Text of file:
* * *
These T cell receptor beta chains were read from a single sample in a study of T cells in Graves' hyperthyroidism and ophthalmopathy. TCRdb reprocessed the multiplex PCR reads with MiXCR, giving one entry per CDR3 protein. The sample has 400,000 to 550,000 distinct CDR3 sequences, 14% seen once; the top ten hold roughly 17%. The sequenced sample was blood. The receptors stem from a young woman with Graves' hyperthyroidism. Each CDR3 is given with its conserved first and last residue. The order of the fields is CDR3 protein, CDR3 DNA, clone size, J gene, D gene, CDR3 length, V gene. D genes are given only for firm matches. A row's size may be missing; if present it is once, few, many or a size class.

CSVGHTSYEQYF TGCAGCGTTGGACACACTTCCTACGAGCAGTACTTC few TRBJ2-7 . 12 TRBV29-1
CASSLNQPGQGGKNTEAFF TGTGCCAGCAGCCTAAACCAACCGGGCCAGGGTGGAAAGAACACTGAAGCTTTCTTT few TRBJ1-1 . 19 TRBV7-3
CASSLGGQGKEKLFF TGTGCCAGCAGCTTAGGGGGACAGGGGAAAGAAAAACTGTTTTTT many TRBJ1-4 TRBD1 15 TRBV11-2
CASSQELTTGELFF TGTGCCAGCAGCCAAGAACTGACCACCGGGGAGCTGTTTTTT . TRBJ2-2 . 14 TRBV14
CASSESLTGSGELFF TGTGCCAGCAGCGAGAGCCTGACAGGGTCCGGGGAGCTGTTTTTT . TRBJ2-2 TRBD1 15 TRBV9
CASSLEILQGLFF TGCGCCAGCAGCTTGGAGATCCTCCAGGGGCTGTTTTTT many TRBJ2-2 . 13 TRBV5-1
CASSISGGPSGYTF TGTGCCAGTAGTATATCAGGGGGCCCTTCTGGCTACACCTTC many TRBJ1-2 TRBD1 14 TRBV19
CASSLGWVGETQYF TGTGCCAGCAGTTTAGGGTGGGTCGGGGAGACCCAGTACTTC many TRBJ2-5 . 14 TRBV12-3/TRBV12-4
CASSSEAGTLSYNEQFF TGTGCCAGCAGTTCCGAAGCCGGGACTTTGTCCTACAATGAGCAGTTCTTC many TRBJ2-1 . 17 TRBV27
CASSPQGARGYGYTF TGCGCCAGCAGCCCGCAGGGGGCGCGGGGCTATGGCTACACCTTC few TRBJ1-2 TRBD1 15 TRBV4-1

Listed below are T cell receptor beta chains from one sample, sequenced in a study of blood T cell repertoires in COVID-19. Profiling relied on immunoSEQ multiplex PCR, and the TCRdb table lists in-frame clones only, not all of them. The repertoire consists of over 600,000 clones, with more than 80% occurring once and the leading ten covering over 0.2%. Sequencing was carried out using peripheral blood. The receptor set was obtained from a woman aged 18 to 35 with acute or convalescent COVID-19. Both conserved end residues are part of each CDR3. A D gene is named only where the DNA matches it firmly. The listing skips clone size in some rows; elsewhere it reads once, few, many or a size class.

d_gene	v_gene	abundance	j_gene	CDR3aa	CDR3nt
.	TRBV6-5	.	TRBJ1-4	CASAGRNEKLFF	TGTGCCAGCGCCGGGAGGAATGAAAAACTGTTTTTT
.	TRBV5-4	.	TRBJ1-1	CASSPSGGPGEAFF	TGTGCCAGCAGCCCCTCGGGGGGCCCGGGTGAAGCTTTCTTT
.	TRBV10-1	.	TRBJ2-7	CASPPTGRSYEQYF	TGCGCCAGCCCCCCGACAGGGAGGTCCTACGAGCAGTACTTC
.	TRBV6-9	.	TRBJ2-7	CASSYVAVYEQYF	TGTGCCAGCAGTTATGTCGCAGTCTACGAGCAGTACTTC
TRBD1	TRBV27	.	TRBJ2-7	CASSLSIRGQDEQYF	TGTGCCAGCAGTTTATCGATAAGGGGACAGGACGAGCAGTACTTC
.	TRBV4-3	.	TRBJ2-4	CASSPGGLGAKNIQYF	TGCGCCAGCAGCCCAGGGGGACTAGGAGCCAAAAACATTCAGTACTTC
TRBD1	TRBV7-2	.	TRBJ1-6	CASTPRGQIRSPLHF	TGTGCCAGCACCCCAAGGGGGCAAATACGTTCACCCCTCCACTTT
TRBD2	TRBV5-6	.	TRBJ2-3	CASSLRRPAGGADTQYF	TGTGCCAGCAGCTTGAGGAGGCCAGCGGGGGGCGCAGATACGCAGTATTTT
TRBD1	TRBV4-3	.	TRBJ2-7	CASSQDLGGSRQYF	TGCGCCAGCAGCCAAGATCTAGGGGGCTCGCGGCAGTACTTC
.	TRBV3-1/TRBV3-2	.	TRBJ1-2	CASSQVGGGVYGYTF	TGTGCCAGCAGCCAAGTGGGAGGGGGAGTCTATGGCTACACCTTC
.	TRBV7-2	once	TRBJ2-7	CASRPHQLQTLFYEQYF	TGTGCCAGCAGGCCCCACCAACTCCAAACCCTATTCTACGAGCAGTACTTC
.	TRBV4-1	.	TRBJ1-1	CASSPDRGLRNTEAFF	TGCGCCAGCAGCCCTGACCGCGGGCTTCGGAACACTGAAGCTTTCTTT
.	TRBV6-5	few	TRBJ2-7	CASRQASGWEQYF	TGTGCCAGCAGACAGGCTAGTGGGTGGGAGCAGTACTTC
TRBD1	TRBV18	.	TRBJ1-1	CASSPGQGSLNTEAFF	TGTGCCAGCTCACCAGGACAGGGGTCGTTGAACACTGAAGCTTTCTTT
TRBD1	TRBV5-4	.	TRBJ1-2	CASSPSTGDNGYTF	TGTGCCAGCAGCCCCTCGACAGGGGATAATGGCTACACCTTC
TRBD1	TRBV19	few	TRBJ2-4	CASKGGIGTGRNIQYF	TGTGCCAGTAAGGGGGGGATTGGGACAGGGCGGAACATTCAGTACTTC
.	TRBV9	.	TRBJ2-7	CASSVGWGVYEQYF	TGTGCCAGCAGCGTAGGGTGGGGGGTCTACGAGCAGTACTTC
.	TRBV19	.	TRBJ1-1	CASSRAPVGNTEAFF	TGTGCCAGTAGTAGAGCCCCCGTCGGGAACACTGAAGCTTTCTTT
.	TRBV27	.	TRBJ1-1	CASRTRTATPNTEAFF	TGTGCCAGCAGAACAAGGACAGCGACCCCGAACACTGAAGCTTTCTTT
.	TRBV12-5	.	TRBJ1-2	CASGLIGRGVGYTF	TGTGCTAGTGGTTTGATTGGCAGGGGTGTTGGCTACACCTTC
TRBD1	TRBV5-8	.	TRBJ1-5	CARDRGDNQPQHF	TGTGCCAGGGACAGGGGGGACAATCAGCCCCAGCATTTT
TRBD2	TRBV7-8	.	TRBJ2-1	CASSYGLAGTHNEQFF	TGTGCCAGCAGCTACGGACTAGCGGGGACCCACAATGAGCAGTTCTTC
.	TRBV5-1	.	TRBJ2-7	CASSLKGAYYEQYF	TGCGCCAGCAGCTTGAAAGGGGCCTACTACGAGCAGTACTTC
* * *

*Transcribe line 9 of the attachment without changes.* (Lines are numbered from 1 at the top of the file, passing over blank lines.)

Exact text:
CASSLGWVGETQYF TGTGCCAGCAGTTTAGGGTGGGTCGGGGAGACCCAGTACTTC many TRBJ2-5 . 14 TRBV12-3/TRBV12-4